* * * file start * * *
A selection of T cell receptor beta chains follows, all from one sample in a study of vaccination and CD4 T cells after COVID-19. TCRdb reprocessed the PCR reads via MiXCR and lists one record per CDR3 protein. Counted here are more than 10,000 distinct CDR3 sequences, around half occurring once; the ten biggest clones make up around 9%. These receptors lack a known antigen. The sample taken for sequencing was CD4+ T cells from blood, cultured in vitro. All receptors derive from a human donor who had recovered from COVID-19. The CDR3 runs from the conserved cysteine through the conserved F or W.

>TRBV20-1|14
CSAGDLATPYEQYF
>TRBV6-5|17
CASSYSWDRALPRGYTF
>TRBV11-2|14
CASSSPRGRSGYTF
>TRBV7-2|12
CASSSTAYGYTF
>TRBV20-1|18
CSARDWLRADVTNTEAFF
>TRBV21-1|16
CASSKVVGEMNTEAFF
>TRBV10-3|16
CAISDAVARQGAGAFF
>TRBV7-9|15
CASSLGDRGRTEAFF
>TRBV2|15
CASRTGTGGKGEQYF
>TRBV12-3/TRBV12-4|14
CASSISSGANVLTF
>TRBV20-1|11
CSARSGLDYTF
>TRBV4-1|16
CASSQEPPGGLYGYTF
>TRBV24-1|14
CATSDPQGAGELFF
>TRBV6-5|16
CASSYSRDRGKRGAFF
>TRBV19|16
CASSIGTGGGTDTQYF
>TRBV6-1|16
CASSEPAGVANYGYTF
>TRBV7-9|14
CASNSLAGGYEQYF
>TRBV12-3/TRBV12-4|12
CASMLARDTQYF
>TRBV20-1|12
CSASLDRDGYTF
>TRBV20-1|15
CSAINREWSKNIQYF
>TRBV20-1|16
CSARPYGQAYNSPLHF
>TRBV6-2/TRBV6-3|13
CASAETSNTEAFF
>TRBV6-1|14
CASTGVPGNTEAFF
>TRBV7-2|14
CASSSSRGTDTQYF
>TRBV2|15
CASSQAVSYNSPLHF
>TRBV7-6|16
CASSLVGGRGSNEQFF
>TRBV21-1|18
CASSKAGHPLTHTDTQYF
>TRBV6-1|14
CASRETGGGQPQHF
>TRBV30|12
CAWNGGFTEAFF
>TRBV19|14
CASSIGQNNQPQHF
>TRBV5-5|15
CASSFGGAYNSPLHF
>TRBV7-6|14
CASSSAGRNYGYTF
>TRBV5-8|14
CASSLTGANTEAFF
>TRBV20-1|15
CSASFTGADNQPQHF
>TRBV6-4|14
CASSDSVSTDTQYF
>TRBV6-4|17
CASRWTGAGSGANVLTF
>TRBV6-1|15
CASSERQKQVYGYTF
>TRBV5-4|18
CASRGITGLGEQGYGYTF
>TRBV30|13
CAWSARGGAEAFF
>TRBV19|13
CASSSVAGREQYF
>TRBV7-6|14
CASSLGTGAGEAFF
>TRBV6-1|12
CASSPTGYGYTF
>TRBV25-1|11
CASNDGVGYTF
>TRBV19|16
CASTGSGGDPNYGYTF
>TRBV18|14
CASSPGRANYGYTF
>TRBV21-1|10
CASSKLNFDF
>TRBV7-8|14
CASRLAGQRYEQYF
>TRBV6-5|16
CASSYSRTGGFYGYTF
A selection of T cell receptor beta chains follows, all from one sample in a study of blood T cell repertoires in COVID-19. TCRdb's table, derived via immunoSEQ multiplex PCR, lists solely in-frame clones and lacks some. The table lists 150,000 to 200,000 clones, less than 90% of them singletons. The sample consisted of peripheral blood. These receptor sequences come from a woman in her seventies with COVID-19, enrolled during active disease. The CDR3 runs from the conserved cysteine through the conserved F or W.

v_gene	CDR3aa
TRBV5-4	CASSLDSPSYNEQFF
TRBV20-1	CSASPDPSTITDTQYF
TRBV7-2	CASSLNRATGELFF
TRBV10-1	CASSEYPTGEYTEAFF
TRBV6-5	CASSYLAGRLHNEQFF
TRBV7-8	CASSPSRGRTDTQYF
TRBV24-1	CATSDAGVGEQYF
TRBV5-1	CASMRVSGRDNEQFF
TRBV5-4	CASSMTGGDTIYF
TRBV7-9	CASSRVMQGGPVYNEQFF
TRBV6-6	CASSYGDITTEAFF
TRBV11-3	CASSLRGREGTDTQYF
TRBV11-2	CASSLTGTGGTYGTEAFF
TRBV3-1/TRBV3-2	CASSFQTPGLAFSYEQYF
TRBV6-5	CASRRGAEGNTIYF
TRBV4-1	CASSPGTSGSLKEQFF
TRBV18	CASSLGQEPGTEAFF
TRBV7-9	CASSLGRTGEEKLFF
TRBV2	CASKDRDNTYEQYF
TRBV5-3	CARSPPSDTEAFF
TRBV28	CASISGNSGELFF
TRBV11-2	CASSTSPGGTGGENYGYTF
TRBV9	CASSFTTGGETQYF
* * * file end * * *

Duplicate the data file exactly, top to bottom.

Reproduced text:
A selection of T cell receptor beta chains follows, all from one sample in a study of vaccination and CD4 T cells after COVID-19. TCRdb reprocessed the PCR reads via MiXCR and lists one record per CDR3 protein. Counted here are more than 10,000 distinct CDR3 sequences, around half occurring once; the ten biggest clones make up around 9%. These receptors lack a known antigen. The sample taken for sequencing was CD4+ T cells from blood, cultured in vitro. All receptors derive from a human donor who had recovered from COVID-19. The CDR3 runs from the conserved cysteine through the conserved F or W.

>TRBV20-1|14
CSAGDLATPYEQYF
>TRBV6-5|17
CASSYSWDRALPRGYTF
>TRBV11-2|14
CASSSPRGRSGYTF
>TRBV7-2|12
CASSSTAYGYTF
>TRBV20-1|18
CSARDWLRADVTNTEAFF
>TRBV21-1|16
CASSKVVGEMNTEAFF
>TRBV10-3|16
CAISDAVARQGAGAFF
>TRBV7-9|15
CASSLGDRGRTEAFF
>TRBV2|15
CASRTGTGGKGEQYF
>TRBV12-3/TRBV12-4|14
CASSISSGANVLTF
>TRBV20-1|11
CSARSGLDYTF
>TRBV4-1|16
CASSQEPPGGLYGYTF
>TRBV24-1|14
CATSDPQGAGELFF
>TRBV6-5|16
CASSYSRDRGKRGAFF
>TRBV19|16
CASSIGTGGGTDTQYF
>TRBV6-1|16
CASSEPAGVANYGYTF
>TRBV7-9|14
CASNSLAGGYEQYF
>TRBV12-3/TRBV12-4|12
CASMLARDTQYF
>TRBV20-1|12
CSASLDRDGYTF
>TRBV20-1|15
CSAINREWSKNIQYF
>TRBV20-1|16
CSARPYGQAYNSPLHF
>TRBV6-2/TRBV6-3|13
CASAETSNTEAFF
>TRBV6-1|14
CASTGVPGNTEAFF
>TRBV7-2|14
CASSSSRGTDTQYF
>TRBV2|15
CASSQAVSYNSPLHF
>TRBV7-6|16
CASSLVGGRGSNEQFF
>TRBV21-1|18
CASSKAGHPLTHTDTQYF
>TRBV6-1|14
CASRETGGGQPQHF
>TRBV30|12
CAWNGGFTEAFF
>TRBV19|14
CASSIGQNNQPQHF
>TRBV5-5|15
CASSFGGAYNSPLHF
>TRBV7-6|14
CASSSAGRNYGYTF
>TRBV5-8|14
CASSLTGANTEAFF
>TRBV20-1|15
CSASFTGADNQPQHF
>TRBV6-4|14
CASSDSVSTDTQYF
>TRBV6-4|17
CASRWTGAGSGANVLTF
>TRBV6-1|15
CASSERQKQVYGYTF
>TRBV5-4|18
CASRGITGLGEQGYGYTF
>TRBV30|13
CAWSARGGAEAFF
>TRBV19|13
CASSSVAGREQYF
>TRBV7-6|14
CASSLGTGAGEAFF
>TRBV6-1|12
CASSPTGYGYTF
>TRBV25-1|11
CASNDGVGYTF
>TRBV19|16
CASTGSGGDPNYGYTF
>TRBV18|14
CASSPGRANYGYTF
>TRBV21-1|10
CASSKLNFDF
>TRBV7-8|14
CASRLAGQRYEQYF
>TRBV6-5|16
CASSYSRTGGFYGYTF
A selection of T cell receptor beta chains follows, all from one sample in a study of blood T cell repertoires in COVID-19. TCRdb's table, derived via immunoSEQ multiplex PCR, lists solely in-frame clones and lacks some. The table lists 150,000 to 200,000 clones, less than 90% of them singletons. The sample consisted of peripheral blood. These receptor sequences come from a woman in her seventies with COVID-19, enrolled during active disease. The CDR3 runs from the conserved cysteine through the conserved F or W.

v_gene	CDR3aa
TRBV5-4	CASSLDSPSYNEQFF
TRBV20-1	CSASPDPSTITDTQYF
TRBV7-2	CASSLNRATGELFF
TRBV10-1	CASSEYPTGEYTEAFF
TRBV6-5	CASSYLAGRLHNEQFF
TRBV7-8	CASSPSRGRTDTQYF
TRBV24-1	CATSDAGVGEQYF
TRBV5-1	CASMRVSGRDNEQFF
TRBV5-4	CASSMTGGDTIYF
TRBV7-9	CASSRVMQGGPVYNEQFF
TRBV6-6	CASSYGDITTEAFF
TRBV11-3	CASSLRGREGTDTQYF
TRBV11-2	CASSLTGTGGTYGTEAFF
TRBV3-1/TRBV3-2	CASSFQTPGLAFSYEQYF
TRBV6-5	CASRRGAEGNTIYF
TRBV4-1	CASSPGTSGSLKEQFF
TRBV18	CASSLGQEPGTEAFF
TRBV7-9	CASSLGRTGEEKLFF
TRBV2	CASKDRDNTYEQYF
TRBV5-3	CARSPPSDTEAFF
TRBV28	CASISGNSGELFF
TRBV11-2	CASSTSPGGTGGENYGYTF
TRBV9	CASSFTTGGETQYF